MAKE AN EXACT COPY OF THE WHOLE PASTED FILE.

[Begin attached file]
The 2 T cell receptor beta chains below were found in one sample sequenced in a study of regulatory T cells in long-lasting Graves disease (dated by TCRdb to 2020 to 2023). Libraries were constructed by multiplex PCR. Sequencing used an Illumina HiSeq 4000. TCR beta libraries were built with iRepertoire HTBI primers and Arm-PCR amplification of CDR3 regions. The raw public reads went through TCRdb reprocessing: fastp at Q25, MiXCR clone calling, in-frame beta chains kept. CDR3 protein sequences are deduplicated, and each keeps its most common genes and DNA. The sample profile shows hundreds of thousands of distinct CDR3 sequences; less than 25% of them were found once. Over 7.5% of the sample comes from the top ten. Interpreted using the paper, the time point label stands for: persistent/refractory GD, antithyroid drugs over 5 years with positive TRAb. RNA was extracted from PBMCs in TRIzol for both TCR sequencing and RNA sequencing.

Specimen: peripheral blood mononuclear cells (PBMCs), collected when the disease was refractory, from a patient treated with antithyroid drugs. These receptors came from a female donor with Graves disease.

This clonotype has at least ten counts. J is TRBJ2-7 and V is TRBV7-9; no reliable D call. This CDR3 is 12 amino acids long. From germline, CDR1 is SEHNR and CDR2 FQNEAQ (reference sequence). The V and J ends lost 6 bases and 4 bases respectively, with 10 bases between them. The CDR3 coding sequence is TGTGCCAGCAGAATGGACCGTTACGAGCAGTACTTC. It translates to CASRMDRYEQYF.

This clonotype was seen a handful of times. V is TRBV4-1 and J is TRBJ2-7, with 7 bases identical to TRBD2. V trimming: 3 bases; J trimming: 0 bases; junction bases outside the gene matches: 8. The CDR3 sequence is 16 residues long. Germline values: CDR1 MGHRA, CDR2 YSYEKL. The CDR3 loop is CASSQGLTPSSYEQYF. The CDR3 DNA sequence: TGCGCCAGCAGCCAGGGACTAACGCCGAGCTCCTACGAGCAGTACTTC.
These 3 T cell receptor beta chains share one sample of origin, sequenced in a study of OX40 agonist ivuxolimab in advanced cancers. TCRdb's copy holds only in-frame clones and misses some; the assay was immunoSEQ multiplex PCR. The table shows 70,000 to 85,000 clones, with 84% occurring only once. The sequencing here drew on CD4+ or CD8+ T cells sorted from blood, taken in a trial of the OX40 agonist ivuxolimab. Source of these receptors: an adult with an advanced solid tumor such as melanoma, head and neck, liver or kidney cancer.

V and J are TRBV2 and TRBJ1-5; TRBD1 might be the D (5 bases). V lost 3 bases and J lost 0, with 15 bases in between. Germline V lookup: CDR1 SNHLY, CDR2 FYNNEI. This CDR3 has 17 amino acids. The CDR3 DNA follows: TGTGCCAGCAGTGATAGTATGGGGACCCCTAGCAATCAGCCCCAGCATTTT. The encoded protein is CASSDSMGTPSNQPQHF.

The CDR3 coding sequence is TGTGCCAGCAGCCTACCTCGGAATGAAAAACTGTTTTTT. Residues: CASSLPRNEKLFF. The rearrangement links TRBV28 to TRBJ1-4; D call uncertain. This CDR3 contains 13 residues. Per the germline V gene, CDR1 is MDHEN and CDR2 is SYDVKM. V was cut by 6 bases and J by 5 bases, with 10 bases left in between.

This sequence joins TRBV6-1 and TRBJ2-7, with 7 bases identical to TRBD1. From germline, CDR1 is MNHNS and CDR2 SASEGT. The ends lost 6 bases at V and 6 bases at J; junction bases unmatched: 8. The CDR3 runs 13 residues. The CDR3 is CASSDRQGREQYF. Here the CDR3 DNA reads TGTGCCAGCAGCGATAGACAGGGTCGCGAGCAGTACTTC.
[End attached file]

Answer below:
The 2 T cell receptor beta chains below were found in one sample sequenced in a study of regulatory T cells in long-lasting Graves disease (dated by TCRdb to 2020 to 2023). Libraries were constructed by multiplex PCR. Sequencing used an Illumina HiSeq 4000. TCR beta libraries were built with iRepertoire HTBI primers and Arm-PCR amplification of CDR3 regions. The raw public reads went through TCRdb reprocessing: fastp at Q25, MiXCR clone calling, in-frame beta chains kept. CDR3 protein sequences are deduplicated, and each keeps its most common genes and DNA. The sample profile shows hundreds of thousands of distinct CDR3 sequences; less than 25% of them were found once. Over 7.5% of the sample comes from the top ten. Interpreted using the paper, the time point label stands for: persistent/refractory GD, antithyroid drugs over 5 years with positive TRAb. RNA was extracted from PBMCs in TRIzol for both TCR sequencing and RNA sequencing.

Specimen: peripheral blood mononuclear cells (PBMCs), collected when the disease was refractory, from a patient treated with antithyroid drugs. These receptors came from a female donor with Graves disease.

This clonotype has at least ten counts. J is TRBJ2-7 and V is TRBV7-9; no reliable D call. This CDR3 is 12 amino acids long. From germline, CDR1 is SEHNR and CDR2 FQNEAQ (reference sequence). The V and J ends lost 6 bases and 4 bases respectively, with 10 bases between them. The CDR3 coding sequence is TGTGCCAGCAGAATGGACCGTTACGAGCAGTACTTC. It translates to CASRMDRYEQYF.

This clonotype was seen a handful of times. V is TRBV4-1 and J is TRBJ2-7, with 7 bases identical to TRBD2. V trimming: 3 bases; J trimming: 0 bases; junction bases outside the gene matches: 8. The CDR3 sequence is 16 residues long. Germline values: CDR1 MGHRA, CDR2 YSYEKL. The CDR3 loop is CASSQGLTPSSYEQYF. The CDR3 DNA sequence: TGCGCCAGCAGCCAGGGACTAACGCCGAGCTCCTACGAGCAGTACTTC.
These 3 T cell receptor beta chains share one sample of origin, sequenced in a study of OX40 agonist ivuxolimab in advanced cancers. TCRdb's copy holds only in-frame clones and misses some; the assay was immunoSEQ multiplex PCR. The table shows 70,000 to 85,000 clones, with 84% occurring only once. The sequencing here drew on CD4+ or CD8+ T cells sorted from blood, taken in a trial of the OX40 agonist ivuxolimab. Source of these receptors: an adult with an advanced solid tumor such as melanoma, head and neck, liver or kidney cancer.

V and J are TRBV2 and TRBJ1-5; TRBD1 might be the D (5 bases). V lost 3 bases and J lost 0, with 15 bases in between. Germline V lookup: CDR1 SNHLY, CDR2 FYNNEI. This CDR3 has 17 amino acids. The CDR3 DNA follows: TGTGCCAGCAGTGATAGTATGGGGACCCCTAGCAATCAGCCCCAGCATTTT. The encoded protein is CASSDSMGTPSNQPQHF.

The CDR3 coding sequence is TGTGCCAGCAGCCTACCTCGGAATGAAAAACTGTTTTTT. Residues: CASSLPRNEKLFF. The rearrangement links TRBV28 to TRBJ1-4; D call uncertain. This CDR3 contains 13 residues. Per the germline V gene, CDR1 is MDHEN and CDR2 is SYDVKM. V was cut by 6 bases and J by 5 bases, with 10 bases left in between.

This sequence joins TRBV6-1 and TRBJ2-7, with 7 bases identical to TRBD1. From germline, CDR1 is MNHNS and CDR2 SASEGT. The ends lost 6 bases at V and 6 bases at J; junction bases unmatched: 8. The CDR3 runs 13 residues. The CDR3 is CASSDRQGREQYF. Here the CDR3 DNA reads TGTGCCAGCAGCGATAGACAGGGTCGCGAGCAGTACTTC.